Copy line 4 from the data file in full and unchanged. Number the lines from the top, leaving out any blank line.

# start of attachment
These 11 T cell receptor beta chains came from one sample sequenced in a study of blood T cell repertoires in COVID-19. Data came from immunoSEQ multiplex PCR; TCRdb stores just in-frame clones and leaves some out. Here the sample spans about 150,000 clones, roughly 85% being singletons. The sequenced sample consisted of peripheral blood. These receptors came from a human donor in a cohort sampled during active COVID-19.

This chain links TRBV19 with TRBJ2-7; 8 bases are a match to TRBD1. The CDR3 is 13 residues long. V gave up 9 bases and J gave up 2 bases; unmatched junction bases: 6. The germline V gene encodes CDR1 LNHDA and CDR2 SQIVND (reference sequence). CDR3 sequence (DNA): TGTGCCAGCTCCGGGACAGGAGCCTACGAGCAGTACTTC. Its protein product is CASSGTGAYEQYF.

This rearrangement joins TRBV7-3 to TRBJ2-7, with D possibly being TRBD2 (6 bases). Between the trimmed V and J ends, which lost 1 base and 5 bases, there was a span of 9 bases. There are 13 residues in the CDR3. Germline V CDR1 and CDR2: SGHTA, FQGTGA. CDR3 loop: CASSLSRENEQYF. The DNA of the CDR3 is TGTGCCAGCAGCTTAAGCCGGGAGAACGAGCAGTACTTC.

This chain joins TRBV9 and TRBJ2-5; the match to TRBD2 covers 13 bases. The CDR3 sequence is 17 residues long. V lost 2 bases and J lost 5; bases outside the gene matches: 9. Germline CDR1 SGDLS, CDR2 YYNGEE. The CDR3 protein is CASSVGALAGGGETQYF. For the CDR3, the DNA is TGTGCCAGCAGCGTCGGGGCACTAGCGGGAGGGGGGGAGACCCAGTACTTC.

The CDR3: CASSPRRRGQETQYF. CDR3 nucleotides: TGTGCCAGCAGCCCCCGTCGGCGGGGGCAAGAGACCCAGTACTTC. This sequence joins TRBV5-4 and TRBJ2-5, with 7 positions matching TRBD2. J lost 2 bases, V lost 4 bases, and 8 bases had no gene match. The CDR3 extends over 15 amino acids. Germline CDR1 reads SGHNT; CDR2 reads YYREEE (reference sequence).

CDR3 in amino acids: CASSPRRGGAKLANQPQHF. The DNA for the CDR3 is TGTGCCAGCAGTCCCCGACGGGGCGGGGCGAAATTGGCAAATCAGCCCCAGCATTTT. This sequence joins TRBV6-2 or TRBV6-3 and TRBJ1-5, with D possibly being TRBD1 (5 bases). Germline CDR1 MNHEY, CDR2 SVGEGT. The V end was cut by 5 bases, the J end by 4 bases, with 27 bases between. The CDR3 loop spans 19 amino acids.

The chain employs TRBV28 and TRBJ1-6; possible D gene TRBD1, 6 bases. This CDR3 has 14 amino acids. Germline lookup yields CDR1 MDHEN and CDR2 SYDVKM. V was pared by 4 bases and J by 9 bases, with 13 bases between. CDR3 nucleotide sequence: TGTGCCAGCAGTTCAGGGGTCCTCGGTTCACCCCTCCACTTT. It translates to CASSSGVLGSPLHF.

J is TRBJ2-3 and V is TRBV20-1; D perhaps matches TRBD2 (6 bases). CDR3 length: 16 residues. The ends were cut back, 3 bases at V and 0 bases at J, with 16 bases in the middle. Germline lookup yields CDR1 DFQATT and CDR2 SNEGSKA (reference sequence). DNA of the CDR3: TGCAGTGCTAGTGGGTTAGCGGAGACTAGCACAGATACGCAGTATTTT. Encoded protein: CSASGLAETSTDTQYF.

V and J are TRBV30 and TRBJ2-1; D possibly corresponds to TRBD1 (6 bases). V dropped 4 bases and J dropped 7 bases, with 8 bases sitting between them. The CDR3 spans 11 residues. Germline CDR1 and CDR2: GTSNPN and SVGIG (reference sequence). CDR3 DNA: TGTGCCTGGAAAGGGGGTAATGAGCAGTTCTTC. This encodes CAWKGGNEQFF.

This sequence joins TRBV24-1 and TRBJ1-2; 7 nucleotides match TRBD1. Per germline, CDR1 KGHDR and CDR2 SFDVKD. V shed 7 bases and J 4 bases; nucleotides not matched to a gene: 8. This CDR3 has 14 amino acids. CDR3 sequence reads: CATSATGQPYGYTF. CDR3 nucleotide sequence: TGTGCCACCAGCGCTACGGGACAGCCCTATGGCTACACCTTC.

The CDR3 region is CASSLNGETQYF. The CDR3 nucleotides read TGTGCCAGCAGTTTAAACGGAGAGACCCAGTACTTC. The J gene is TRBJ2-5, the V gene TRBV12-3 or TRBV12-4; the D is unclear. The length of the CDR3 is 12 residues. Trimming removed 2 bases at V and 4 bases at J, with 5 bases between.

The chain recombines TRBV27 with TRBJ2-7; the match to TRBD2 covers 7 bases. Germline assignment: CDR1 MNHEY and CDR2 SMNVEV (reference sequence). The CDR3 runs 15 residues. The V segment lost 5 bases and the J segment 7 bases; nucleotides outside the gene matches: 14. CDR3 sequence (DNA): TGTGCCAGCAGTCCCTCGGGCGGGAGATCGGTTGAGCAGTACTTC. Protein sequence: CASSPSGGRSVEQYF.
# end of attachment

This chain joins TRBV9 and TRBJ2-5; the match to TRBD2 covers 13 bases. The CDR3 sequence is 17 residues long. V lost 2 bases and J lost 5; bases outside the gene matches: 9. Germline CDR1 SGDLS, CDR2 YYNGEE. The CDR3 protein is CASSVGALAGGGETQYF. For the CDR3, the DNA is TGTGCCAGCAGCGTCGGGGCACTAGCGGGAGGGGGGGAGACCCAGTACTTC.